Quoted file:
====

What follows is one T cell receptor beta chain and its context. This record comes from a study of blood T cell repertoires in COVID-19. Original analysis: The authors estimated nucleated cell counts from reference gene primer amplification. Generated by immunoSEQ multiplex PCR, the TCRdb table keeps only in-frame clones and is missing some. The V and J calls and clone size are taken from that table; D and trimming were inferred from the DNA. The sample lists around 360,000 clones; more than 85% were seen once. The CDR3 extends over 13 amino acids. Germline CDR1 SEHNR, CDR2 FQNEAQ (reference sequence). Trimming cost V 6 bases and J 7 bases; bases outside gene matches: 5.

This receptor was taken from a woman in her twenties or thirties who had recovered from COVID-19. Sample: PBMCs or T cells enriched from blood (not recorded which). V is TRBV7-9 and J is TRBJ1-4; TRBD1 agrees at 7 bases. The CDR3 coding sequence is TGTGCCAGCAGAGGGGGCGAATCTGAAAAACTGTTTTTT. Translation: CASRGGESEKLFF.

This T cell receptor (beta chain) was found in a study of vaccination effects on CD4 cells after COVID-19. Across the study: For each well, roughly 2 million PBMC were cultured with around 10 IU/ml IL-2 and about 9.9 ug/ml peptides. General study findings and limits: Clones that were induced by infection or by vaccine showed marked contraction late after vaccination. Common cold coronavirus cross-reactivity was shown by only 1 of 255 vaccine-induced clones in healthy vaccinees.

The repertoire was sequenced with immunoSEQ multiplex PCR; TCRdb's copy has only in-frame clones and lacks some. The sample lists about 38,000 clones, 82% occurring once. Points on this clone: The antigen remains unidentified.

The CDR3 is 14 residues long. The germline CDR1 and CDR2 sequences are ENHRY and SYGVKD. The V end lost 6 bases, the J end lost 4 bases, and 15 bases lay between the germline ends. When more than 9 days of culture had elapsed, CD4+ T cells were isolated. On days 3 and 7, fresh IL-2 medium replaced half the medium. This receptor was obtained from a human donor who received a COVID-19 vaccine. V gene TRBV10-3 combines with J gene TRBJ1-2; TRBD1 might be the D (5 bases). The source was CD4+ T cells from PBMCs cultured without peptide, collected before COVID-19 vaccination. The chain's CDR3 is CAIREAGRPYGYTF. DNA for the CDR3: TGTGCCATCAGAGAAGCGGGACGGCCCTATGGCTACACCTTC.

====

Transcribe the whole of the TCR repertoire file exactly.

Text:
What follows is one T cell receptor beta chain and its context. This record comes from a study of blood T cell repertoires in COVID-19. Original analysis: The authors estimated nucleated cell counts from reference gene primer amplification. Generated by immunoSEQ multiplex PCR, the TCRdb table keeps only in-frame clones and is missing some. The V and J calls and clone size are taken from that table; D and trimming were inferred from the DNA. The sample lists around 360,000 clones; more than 85% were seen once. The CDR3 extends over 13 amino acids. Germline CDR1 SEHNR, CDR2 FQNEAQ (reference sequence). Trimming cost V 6 bases and J 7 bases; bases outside gene matches: 5.

This receptor was taken from a woman in her twenties or thirties who had recovered from COVID-19. Sample: PBMCs or T cells enriched from blood (not recorded which). V is TRBV7-9 and J is TRBJ1-4; TRBD1 agrees at 7 bases. The CDR3 coding sequence is TGTGCCAGCAGAGGGGGCGAATCTGAAAAACTGTTTTTT. Translation: CASRGGESEKLFF.

This T cell receptor (beta chain) was found in a study of vaccination effects on CD4 cells after COVID-19. Across the study: For each well, roughly 2 million PBMC were cultured with around 10 IU/ml IL-2 and about 9.9 ug/ml peptides. General study findings and limits: Clones that were induced by infection or by vaccine showed marked contraction late after vaccination. Common cold coronavirus cross-reactivity was shown by only 1 of 255 vaccine-induced clones in healthy vaccinees.

The repertoire was sequenced with immunoSEQ multiplex PCR; TCRdb's copy has only in-frame clones and lacks some. The sample lists about 38,000 clones, 82% occurring once. Points on this clone: The antigen remains unidentified.

The CDR3 is 14 residues long. The germline CDR1 and CDR2 sequences are ENHRY and SYGVKD. The V end lost 6 bases, the J end lost 4 bases, and 15 bases lay between the germline ends. When more than 9 days of culture had elapsed, CD4+ T cells were isolated. On days 3 and 7, fresh IL-2 medium replaced half the medium. This receptor was obtained from a human donor who received a COVID-19 vaccine. V gene TRBV10-3 combines with J gene TRBJ1-2; TRBD1 might be the D (5 bases). The source was CD4+ T cells from PBMCs cultured without peptide, collected before COVID-19 vaccination. The chain's CDR3 is CAIREAGRPYGYTF. DNA for the CDR3: TGTGCCATCAGAGAAGCGGGACGGCCCTATGGCTACACCTTC.